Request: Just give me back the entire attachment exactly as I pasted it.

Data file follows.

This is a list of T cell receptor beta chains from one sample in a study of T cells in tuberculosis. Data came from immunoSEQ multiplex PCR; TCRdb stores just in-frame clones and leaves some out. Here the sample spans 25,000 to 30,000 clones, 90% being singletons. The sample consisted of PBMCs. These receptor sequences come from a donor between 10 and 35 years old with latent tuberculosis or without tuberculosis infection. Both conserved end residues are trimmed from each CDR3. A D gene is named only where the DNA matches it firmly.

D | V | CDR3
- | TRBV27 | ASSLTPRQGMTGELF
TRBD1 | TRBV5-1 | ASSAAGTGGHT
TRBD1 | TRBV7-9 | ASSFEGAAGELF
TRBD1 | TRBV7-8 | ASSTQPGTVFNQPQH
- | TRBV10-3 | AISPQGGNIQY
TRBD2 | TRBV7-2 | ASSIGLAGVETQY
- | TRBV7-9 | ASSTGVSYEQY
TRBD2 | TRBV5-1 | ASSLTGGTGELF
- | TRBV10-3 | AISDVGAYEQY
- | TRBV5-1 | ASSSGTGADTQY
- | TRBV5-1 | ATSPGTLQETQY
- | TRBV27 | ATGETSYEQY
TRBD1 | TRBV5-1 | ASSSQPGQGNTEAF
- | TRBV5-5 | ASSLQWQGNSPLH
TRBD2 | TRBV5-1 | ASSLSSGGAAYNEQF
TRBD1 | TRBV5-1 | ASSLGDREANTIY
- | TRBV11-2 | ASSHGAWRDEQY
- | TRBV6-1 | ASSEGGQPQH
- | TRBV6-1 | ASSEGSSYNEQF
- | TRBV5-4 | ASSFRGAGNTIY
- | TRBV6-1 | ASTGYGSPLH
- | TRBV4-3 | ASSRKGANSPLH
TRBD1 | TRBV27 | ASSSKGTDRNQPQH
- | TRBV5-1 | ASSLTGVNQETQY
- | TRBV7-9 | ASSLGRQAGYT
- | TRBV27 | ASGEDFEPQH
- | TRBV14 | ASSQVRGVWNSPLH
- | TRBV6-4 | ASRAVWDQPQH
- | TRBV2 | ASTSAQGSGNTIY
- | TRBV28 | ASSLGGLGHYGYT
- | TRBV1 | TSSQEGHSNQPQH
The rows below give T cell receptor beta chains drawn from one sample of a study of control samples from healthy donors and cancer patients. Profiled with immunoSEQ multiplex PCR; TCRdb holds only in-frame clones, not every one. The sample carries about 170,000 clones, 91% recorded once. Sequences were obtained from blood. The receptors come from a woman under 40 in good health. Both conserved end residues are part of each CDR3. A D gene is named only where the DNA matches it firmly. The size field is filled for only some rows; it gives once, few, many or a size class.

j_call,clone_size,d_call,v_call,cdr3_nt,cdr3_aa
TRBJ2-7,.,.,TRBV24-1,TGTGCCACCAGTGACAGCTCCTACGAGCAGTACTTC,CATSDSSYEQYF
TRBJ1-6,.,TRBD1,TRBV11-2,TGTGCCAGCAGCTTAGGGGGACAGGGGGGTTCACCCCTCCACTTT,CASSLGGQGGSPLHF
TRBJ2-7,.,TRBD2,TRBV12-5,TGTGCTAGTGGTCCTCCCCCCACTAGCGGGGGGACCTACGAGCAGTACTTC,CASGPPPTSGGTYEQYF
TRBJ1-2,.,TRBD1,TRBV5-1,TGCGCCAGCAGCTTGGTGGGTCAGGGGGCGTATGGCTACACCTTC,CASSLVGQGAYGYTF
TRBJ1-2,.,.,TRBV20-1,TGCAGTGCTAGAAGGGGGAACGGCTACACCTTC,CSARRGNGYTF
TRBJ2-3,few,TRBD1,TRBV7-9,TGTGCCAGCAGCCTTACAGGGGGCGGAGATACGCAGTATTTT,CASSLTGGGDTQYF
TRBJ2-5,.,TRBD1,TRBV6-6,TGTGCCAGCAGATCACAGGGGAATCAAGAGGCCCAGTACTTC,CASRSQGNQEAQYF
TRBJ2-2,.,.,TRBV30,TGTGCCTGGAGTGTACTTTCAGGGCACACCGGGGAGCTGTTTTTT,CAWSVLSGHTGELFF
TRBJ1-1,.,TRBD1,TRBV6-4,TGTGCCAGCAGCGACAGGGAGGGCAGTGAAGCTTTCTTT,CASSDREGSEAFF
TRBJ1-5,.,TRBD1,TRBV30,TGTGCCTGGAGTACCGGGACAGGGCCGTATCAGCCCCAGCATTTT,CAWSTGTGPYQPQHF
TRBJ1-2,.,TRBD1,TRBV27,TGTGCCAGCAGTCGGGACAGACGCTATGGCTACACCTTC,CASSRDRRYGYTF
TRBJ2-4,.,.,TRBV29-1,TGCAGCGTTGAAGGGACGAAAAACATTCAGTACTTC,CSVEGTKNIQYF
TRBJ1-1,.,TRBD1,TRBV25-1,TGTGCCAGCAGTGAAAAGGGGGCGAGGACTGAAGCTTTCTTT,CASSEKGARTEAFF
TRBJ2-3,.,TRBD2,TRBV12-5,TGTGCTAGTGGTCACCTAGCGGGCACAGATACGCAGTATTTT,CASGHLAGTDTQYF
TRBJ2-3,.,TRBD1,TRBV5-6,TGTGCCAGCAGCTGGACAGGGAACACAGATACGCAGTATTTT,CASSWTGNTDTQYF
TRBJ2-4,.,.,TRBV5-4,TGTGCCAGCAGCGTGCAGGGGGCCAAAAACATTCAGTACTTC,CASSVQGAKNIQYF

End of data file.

This is a list of T cell receptor beta chains from one sample in a study of T cells in tuberculosis. Data came from immunoSEQ multiplex PCR; TCRdb stores just in-frame clones and leaves some out. Here the sample spans 25,000 to 30,000 clones, 90% being singletons. The sample consisted of PBMCs. These receptor sequences come from a donor between 10 and 35 years old with latent tuberculosis or without tuberculosis infection. Both conserved end residues are trimmed from each CDR3. A D gene is named only where the DNA matches it firmly.

D | V | CDR3
- | TRBV27 | ASSLTPRQGMTGELF
TRBD1 | TRBV5-1 | ASSAAGTGGHT
TRBD1 | TRBV7-9 | ASSFEGAAGELF
TRBD1 | TRBV7-8 | ASSTQPGTVFNQPQH
- | TRBV10-3 | AISPQGGNIQY
TRBD2 | TRBV7-2 | ASSIGLAGVETQY
- | TRBV7-9 | ASSTGVSYEQY
TRBD2 | TRBV5-1 | ASSLTGGTGELF
- | TRBV10-3 | AISDVGAYEQY
- | TRBV5-1 | ASSSGTGADTQY
- | TRBV5-1 | ATSPGTLQETQY
- | TRBV27 | ATGETSYEQY
TRBD1 | TRBV5-1 | ASSSQPGQGNTEAF
- | TRBV5-5 | ASSLQWQGNSPLH
TRBD2 | TRBV5-1 | ASSLSSGGAAYNEQF
TRBD1 | TRBV5-1 | ASSLGDREANTIY
- | TRBV11-2 | ASSHGAWRDEQY
- | TRBV6-1 | ASSEGGQPQH
- | TRBV6-1 | ASSEGSSYNEQF
- | TRBV5-4 | ASSFRGAGNTIY
- | TRBV6-1 | ASTGYGSPLH
- | TRBV4-3 | ASSRKGANSPLH
TRBD1 | TRBV27 | ASSSKGTDRNQPQH
- | TRBV5-1 | ASSLTGVNQETQY
- | TRBV7-9 | ASSLGRQAGYT
- | TRBV27 | ASGEDFEPQH
- | TRBV14 | ASSQVRGVWNSPLH
- | TRBV6-4 | ASRAVWDQPQH
- | TRBV2 | ASTSAQGSGNTIY
- | TRBV28 | ASSLGGLGHYGYT
- | TRBV1 | TSSQEGHSNQPQH
The rows below give T cell receptor beta chains drawn from one sample of a study of control samples from healthy donors and cancer patients. Profiled with immunoSEQ multiplex PCR; TCRdb holds only in-frame clones, not every one. The sample carries about 170,000 clones, 91% recorded once. Sequences were obtained from blood. The receptors come from a woman under 40 in good health. Both conserved end residues are part of each CDR3. A D gene is named only where the DNA matches it firmly. The size field is filled for only some rows; it gives once, few, many or a size class.

j_call,clone_size,d_call,v_call,cdr3_nt,cdr3_aa
TRBJ2-7,.,.,TRBV24-1,TGTGCCACCAGTGACAGCTCCTACGAGCAGTACTTC,CATSDSSYEQYF
TRBJ1-6,.,TRBD1,TRBV11-2,TGTGCCAGCAGCTTAGGGGGACAGGGGGGTTCACCCCTCCACTTT,CASSLGGQGGSPLHF
TRBJ2-7,.,TRBD2,TRBV12-5,TGTGCTAGTGGTCCTCCCCCCACTAGCGGGGGGACCTACGAGCAGTACTTC,CASGPPPTSGGTYEQYF
TRBJ1-2,.,TRBD1,TRBV5-1,TGCGCCAGCAGCTTGGTGGGTCAGGGGGCGTATGGCTACACCTTC,CASSLVGQGAYGYTF
TRBJ1-2,.,.,TRBV20-1,TGCAGTGCTAGAAGGGGGAACGGCTACACCTTC,CSARRGNGYTF
TRBJ2-3,few,TRBD1,TRBV7-9,TGTGCCAGCAGCCTTACAGGGGGCGGAGATACGCAGTATTTT,CASSLTGGGDTQYF
TRBJ2-5,.,TRBD1,TRBV6-6,TGTGCCAGCAGATCACAGGGGAATCAAGAGGCCCAGTACTTC,CASRSQGNQEAQYF
TRBJ2-2,.,.,TRBV30,TGTGCCTGGAGTGTACTTTCAGGGCACACCGGGGAGCTGTTTTTT,CAWSVLSGHTGELFF
TRBJ1-1,.,TRBD1,TRBV6-4,TGTGCCAGCAGCGACAGGGAGGGCAGTGAAGCTTTCTTT,CASSDREGSEAFF
TRBJ1-5,.,TRBD1,TRBV30,TGTGCCTGGAGTACCGGGACAGGGCCGTATCAGCCCCAGCATTTT,CAWSTGTGPYQPQHF
TRBJ1-2,.,TRBD1,TRBV27,TGTGCCAGCAGTCGGGACAGACGCTATGGCTACACCTTC,CASSRDRRYGYTF
TRBJ2-4,.,.,TRBV29-1,TGCAGCGTTGAAGGGACGAAAAACATTCAGTACTTC,CSVEGTKNIQYF
TRBJ1-1,.,TRBD1,TRBV25-1,TGTGCCAGCAGTGAAAAGGGGGCGAGGACTGAAGCTTTCTTT,CASSEKGARTEAFF
TRBJ2-3,.,TRBD2,TRBV12-5,TGTGCTAGTGGTCACCTAGCGGGCACAGATACGCAGTATTTT,CASGHLAGTDTQYF
TRBJ2-3,.,TRBD1,TRBV5-6,TGTGCCAGCAGCTGGACAGGGAACACAGATACGCAGTATTTT,CASSWTGNTDTQYF
TRBJ2-4,.,.,TRBV5-4,TGTGCCAGCAGCGTGCAGGGGGCCAAAAACATTCAGTACTTC,CASSVQGAKNIQYF